Reactor Antineutrinos In The Sno+ Water Phase And Detector R&d For Large-Scale Neutrino Detectors

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Doctor of Philosophy (PhD)
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Physics & Astronomy
Elementary Particles and Fields and String Theory
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Kaptanoglu, Tanner

This dissertation presents two topics, both inspired by my work on the SNO+ experiment. First, I describe a search for reactor antineutrino interactions in the SNO+ water-filled detector using a 190.3 day dataset. Reactor neutrinos have never before been detected in a water Cherenkov detector, primarily due to the difficulty in detecting the low energy signal from neutron captures on free protons. However, enormous effort towards driving the trigger threshold to an unprecedentedly low level and reducing radioactive background levels have made this search possible in SNO+. The analysis described in this thesis uses a likelihood-ratio based approach to identify potential inverse beta decay interactions by selecting event pairs that are temporally and spatially coincident. This thesis presents the signal and background expectation and studies the background rates in carefully chosen sidebands. The signal window has has been partially unblinded, and a total of one event is observed, consistent with the expectation. Future efforts that build on the work presented in this thesis and include more SNO+ water-phase data are expected to result in the first ever significant detection of reactor antineutrinos in a water Cherenkov detector. The second topic in this thesis focuses on R&D effort relevant for current and future large-scale neutrino detectors, such as SNO+, KamLAND-Zen, JUNO, and THEIA. Detectors hoping to observe low-energy solar neutrinos and/or neutrinoless double beta decay will need high efficiency PMTs, state-of-the-art liquid scintillator, and new and emerging technology. My work in bench-top characterization of several modern PMTs and liquid scintillator mixtures has been critical for understanding the expected detector response and sensitivty of SNO+, future upgrades to SNO+, and other liquid scintillator detectors. Additionally, a new instrument called the dichroicon was developed to provide spectral photon sorting for large-scale Cherenkov and liquid scintillator detectors. The dichroicon is characterized on the bench-top and in simulation and shows excellent promise for use in future detectors.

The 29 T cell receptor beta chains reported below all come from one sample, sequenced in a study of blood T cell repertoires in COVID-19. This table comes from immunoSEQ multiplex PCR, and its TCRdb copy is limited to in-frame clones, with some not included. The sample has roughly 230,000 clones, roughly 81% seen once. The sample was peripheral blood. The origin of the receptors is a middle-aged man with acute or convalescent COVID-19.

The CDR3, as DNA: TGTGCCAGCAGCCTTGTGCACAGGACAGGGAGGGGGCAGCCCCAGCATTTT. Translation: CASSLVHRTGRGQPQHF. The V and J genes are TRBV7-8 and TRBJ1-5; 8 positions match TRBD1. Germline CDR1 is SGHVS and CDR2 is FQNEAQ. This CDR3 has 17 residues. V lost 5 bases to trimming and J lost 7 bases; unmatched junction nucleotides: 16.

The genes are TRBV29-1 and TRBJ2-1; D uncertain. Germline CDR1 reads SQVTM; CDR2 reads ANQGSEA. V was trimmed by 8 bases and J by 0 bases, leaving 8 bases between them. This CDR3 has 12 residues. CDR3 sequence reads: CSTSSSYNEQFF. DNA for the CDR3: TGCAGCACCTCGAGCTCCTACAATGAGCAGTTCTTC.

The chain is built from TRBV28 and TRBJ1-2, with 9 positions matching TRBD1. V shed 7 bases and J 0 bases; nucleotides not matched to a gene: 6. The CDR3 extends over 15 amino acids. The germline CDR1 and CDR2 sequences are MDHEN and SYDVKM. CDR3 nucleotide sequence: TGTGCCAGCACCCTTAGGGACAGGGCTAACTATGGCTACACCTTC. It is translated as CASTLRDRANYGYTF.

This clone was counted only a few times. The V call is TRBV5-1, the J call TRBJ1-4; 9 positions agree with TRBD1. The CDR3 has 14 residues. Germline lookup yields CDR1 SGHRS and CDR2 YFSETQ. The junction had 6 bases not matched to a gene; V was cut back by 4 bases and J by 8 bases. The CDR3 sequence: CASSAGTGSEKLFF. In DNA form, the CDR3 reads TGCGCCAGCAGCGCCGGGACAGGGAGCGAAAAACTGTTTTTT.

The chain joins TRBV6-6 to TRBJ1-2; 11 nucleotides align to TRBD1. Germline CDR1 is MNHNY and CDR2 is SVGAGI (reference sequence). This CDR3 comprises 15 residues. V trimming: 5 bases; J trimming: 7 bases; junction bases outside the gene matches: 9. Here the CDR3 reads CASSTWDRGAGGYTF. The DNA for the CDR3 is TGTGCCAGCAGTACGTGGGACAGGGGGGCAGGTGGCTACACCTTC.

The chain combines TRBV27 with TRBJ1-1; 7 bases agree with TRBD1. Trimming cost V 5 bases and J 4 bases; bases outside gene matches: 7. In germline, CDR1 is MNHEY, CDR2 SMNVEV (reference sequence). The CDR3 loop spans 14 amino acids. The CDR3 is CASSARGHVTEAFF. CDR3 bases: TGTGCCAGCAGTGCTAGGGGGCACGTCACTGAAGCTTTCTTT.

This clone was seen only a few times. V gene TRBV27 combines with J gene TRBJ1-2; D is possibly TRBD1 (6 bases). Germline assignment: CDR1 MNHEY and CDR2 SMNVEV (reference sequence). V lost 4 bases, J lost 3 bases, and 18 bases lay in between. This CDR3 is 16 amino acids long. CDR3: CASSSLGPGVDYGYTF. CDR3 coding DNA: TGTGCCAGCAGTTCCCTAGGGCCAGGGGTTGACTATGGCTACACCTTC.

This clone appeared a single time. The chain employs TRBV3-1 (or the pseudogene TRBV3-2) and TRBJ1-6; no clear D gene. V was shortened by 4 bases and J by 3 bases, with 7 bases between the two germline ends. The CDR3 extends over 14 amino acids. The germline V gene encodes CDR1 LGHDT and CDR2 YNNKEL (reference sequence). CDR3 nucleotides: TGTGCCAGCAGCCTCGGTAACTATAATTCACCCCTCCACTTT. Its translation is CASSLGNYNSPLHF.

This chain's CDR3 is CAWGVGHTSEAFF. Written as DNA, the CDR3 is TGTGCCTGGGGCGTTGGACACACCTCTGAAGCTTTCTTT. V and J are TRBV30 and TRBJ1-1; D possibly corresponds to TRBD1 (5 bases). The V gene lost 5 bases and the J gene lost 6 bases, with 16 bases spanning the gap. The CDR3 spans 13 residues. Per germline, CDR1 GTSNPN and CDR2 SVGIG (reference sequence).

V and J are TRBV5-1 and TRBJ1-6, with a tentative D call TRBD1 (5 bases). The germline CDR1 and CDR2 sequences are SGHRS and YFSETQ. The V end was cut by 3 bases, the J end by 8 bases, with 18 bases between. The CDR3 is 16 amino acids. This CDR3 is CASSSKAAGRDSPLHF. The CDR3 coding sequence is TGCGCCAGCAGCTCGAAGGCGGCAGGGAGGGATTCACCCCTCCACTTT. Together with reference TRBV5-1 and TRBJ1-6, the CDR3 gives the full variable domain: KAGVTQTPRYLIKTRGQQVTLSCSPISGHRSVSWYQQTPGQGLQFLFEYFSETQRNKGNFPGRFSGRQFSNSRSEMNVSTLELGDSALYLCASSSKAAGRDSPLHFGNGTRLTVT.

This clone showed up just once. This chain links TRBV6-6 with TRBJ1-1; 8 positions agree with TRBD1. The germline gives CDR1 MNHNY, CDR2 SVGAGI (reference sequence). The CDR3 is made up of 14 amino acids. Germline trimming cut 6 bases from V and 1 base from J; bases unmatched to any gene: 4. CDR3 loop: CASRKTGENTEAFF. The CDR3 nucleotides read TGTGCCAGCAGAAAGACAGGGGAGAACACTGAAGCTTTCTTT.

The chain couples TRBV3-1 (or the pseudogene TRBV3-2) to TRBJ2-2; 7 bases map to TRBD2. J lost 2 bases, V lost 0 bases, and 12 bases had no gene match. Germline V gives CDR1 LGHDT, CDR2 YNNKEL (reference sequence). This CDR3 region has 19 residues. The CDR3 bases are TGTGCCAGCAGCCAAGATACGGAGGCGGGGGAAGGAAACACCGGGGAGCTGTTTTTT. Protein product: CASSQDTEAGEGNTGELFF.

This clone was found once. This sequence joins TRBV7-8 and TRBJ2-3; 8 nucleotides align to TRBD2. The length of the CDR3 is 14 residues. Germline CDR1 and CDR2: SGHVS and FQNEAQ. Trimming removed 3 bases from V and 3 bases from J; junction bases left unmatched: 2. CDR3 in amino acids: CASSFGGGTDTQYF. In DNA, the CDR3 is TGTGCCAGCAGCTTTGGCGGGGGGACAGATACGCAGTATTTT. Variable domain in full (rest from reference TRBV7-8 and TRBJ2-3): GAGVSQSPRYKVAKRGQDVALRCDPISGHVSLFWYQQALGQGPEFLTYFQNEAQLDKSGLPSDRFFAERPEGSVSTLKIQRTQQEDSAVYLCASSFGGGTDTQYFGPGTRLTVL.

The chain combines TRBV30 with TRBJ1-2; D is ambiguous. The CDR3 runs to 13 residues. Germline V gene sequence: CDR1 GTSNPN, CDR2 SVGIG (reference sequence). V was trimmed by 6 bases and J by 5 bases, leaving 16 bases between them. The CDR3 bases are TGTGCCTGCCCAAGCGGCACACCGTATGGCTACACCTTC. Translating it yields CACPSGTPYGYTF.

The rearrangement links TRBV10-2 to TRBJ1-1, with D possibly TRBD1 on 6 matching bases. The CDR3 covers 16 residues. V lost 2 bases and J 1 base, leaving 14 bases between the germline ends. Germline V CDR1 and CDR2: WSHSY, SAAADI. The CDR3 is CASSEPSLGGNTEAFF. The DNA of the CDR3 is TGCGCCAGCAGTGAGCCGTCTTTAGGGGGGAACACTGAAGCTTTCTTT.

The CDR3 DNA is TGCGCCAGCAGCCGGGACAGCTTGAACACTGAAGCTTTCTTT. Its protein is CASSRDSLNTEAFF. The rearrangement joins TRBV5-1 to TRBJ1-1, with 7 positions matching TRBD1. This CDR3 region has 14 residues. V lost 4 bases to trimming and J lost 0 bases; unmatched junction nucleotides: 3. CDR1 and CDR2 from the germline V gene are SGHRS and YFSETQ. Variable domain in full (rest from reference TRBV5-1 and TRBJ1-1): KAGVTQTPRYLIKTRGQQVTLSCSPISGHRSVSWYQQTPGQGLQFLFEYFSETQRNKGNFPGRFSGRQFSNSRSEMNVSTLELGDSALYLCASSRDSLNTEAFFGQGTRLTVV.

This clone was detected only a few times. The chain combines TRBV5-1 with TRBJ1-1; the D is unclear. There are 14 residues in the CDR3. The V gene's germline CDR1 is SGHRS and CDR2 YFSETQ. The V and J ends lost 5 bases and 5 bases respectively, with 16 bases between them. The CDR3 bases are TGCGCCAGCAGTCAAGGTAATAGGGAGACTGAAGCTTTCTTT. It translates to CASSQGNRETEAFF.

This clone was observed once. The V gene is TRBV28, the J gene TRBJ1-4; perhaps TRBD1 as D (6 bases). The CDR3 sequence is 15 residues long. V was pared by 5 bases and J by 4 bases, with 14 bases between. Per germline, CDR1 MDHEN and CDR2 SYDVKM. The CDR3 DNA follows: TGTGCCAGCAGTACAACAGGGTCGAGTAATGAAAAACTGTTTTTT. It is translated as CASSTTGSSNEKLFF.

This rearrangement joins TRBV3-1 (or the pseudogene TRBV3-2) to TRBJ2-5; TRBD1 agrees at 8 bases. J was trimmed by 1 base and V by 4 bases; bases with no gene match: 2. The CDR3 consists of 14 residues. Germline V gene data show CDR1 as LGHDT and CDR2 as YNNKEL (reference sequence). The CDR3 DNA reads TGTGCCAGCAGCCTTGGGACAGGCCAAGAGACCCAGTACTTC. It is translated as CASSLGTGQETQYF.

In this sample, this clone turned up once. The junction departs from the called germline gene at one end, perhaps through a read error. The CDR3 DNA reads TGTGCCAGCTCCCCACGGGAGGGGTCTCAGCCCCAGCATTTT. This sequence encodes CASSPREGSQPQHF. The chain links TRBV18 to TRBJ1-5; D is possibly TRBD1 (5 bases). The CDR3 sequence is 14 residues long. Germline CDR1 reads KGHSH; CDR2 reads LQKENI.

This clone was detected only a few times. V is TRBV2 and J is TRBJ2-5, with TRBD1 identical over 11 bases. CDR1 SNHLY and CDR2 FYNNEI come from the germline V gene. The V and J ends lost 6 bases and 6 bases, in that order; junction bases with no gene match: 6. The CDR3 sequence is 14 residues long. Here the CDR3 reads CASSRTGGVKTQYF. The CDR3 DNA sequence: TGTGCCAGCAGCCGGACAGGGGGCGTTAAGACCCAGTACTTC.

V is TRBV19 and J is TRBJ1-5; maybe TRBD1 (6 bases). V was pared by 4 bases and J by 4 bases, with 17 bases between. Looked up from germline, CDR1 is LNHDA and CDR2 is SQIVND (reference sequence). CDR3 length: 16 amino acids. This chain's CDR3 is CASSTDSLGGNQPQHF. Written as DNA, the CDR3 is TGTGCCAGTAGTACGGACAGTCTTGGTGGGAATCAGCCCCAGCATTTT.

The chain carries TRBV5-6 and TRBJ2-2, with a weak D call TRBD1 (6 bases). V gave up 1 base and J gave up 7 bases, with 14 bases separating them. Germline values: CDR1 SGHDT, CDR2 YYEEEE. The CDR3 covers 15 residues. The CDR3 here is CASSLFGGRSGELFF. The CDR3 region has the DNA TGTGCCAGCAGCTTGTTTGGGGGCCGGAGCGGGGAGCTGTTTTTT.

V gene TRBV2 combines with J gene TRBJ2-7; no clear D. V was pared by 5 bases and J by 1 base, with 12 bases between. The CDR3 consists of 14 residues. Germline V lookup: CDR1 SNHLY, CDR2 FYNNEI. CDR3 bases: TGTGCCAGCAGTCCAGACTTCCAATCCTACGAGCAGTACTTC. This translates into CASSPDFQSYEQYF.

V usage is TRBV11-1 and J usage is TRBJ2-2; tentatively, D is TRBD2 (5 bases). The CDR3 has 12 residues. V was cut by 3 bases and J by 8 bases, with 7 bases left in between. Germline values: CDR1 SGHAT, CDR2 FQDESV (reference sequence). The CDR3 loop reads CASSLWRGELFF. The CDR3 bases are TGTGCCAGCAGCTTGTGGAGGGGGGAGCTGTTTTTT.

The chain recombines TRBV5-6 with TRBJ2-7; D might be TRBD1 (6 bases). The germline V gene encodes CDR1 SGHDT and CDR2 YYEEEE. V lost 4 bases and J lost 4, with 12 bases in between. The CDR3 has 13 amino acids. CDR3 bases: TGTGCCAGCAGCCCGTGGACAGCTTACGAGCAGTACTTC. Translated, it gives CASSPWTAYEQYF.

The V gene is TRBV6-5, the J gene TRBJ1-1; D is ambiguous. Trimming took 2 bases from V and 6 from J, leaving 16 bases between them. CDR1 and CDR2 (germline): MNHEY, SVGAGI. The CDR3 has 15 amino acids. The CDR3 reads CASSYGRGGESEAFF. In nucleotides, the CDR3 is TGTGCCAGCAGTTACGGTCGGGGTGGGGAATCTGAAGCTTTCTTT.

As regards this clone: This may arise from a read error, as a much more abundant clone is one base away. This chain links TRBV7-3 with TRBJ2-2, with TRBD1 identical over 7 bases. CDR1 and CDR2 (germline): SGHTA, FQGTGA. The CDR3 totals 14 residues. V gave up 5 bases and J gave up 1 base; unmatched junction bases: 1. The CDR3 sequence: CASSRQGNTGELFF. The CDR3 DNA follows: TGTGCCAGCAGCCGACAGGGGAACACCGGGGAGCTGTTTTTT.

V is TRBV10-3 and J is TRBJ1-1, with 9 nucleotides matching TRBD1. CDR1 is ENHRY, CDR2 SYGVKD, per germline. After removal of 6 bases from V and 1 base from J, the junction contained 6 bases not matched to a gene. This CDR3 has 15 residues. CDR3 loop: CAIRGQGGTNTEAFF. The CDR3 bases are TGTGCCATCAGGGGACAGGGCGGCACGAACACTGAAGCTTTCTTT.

Joshua Klein
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